Director Greg Barker doesn’t quite have the track record or the mystique of Werner Herzog, but he enters Herzogian territory with “Sergio,” his drama about United Nations diplomat Sergio Vieira de Mello that premieres on Netflix on Friday.
Barker’s new “Sergio,” which stars “Narcos” star Wagner Moura as the celebrated Brazilian who worked for peace around the world for more than 30 years, is the second “Sergio” that the director has made, the first being his 2009 documentary. That puts Barker in the company of a small group of directors who’ve made a documentary about a subject, and then later adapted the same story into a narrative feature – among them Herzog with his 1997 documentary “Little Dieter Needs to Fly,” about Vietnam War POW Dieter Dengler, and his 2006 feature “Rescue Dawn, which starred Christian Bale as Dengler; Dan Krauss with the 2013 doc and 2019 narrative features “The Kill Team”; and Fenton Bailey and Randy Barbato with doc and narrative versions of “Party Monster” in 1998 and 2003, respectively.
If you want to make a side-by-side comparison of Barker’s two versions of “Sergio,” it’s easy: The documentary version was made for HBO but is now available on Netflix, where it can serve as either a setup to the new film before you see it, or a fact-checker afterwards.
The surprising thing, in a way, is how similar the two films are. It’s not just that they both tell the same story – in many ways, they also tell it the same way and with similar imagery.
The story, though, is a sobering one at a time when the United States appears to be pulling further and further away from the kind of international cooperation that the U.N. was meant to supply. Sergio (everyone just calls him by his first name, says U.N. Secretary-General Kofi Annan in the film) joined the U.N. after his days as a student revolutionary in Paris; he became known for his work with Cambodian refugees and then was instrumental in helping East Timor obtain independence from Indonesia. When the U.N. wanted to install a human-rights watchdog in Iraq after the U.S. invasion, he was the obvious choice – but that also made him an obvious target, and shortly after his arrival in Baghdad an Al Qaeda suicide bomber drove a truck into the U.N. headquarters in that city.
The new “Sergio,” which premiered at Sundance and is Barker’s narrative debut after a string of documentaries that include “Ghosts of Rwanda,” “Manhunt” and “The Final Year,” lets the story play out the same way it does in “Sergio” the doc. The action takes place in flashbacks, as two U.S. servicemen frantically attempt to dig Sergio and his aide Gil Loescher (played by Brian F. O’Byrne) out of the rubble after the bombing.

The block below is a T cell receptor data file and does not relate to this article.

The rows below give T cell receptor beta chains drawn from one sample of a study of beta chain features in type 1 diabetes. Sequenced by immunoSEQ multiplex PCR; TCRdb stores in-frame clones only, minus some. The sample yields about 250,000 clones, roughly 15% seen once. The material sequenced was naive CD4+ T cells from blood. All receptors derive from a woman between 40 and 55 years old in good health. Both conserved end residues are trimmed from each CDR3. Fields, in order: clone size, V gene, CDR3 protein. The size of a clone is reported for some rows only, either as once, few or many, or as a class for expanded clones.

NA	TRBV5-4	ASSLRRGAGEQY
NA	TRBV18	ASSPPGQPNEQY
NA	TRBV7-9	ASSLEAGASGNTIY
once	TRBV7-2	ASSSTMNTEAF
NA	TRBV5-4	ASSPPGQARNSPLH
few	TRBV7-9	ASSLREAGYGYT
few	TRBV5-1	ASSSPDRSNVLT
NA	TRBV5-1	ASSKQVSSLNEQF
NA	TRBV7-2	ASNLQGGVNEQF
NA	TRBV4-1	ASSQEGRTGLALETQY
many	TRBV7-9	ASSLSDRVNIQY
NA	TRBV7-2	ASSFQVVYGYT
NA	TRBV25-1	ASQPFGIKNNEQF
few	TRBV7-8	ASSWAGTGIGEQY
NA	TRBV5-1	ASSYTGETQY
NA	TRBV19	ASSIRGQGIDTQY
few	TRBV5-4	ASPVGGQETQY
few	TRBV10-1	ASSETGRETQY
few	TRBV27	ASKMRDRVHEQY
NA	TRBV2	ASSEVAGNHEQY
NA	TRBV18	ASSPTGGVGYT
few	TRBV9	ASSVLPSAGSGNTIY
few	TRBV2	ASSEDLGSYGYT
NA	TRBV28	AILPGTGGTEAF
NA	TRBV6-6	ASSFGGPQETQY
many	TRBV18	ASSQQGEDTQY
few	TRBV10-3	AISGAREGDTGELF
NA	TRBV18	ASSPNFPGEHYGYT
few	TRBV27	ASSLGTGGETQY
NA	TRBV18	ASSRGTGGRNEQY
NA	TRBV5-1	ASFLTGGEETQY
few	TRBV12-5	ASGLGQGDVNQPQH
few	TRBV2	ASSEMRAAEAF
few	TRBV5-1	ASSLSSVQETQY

But the new film is even bolder in the way it shuffles time, jumping back and forth as small moments in the wreckage trigger memories and send us to Cambodia or East Timor or New York City. The movie frequently doubles back on itself, sometimes adding new shades to moments we’ve seen before and sometimes going over previous territory in a way that brings diminishing returns.
Without doc-style talking heads to explain the story, the characters can get a little blunt and dramatic with their pronouncements. When Sergio eyes the U.N. headquarters in Baghdad and says it doesn’t look welcoming, Gil snaps, “This is Baghdad, Sergio, not Saint-Tropez.” When Sergio has a disagreement with American diplomat Paul Bremer (Bradley Whitford) over the U.N’s role in Iraq, Bremer icily says, “Welcome to the big leagues, Sergio,” and Sergio counters, “The only reason I’m here is because you broke it and don’t have any idea how to put it back together again!” And when things get dicey with Sergio’s girlfriend, U.N. economist Carolina Larriera (“Knives Out” star Ana de Armas), she declares, “I know what I want from my life, Sergio. I’m not going to wait for you to decide what you want from yours.”
If the dialogue sometimes seems a bit too on-the-nose, it’s true to an idealistic man whose exaggerated speaking style is accurately captured by Moura (though he might give it a little extra oomph sometimes). “Sergio” the narrative feature is meant to be a psychological portrait of a complicated man, hitting areas that “Sergio” the doc couldn’t get to – and Moura, who’s a dozen years younger than the real Sergio was during these events, finds the complications in a gifted diplomat whose endless charm and idealism is mixed with a fair amount of pride, a lot of rashness and an inability to commit to anything “long-term” – i.e., his family.
For much of the movie’s middle stretch, the film turns into a romance between Sergio and Carolina, which began when Sergio was an absentee husband and father of two. The romance takes place against a backdrop of global conflict zones and might feel like a detour of sorts in a film that celebrates the man’s life work, but Moura and de Armas throw off enough sparks to make it an appealing detour.
It also fits with the streamlining and adjusting necessary to adapt Sergio’s story for a narrative feature. The biggest example of this might be in the character of Gil Loescher, who was trapped next to Sergio in the collapsed building. In the film, Loescher is a longtime right-hand man who had been trying to talk sense to the headstrong diplomat for years – but as the end credits admit, that version of Loescher is actually a composite of several people in Sergio’s life.
Fans of the documentary won’t find too much here that rings false, and fans of this film who then turn to the doc will find themselves on familiar territory. The new “Sergio” isn’t as seamless or as powerful as Barker’s work in the nonfiction arena, but it takes chances and finds some real lyricism along the way.
And speaking of Barker’s nonfiction work, his documentary about the U.S. war in Afghanistan, “The Longest War,” premieres on Sunday on Showtime.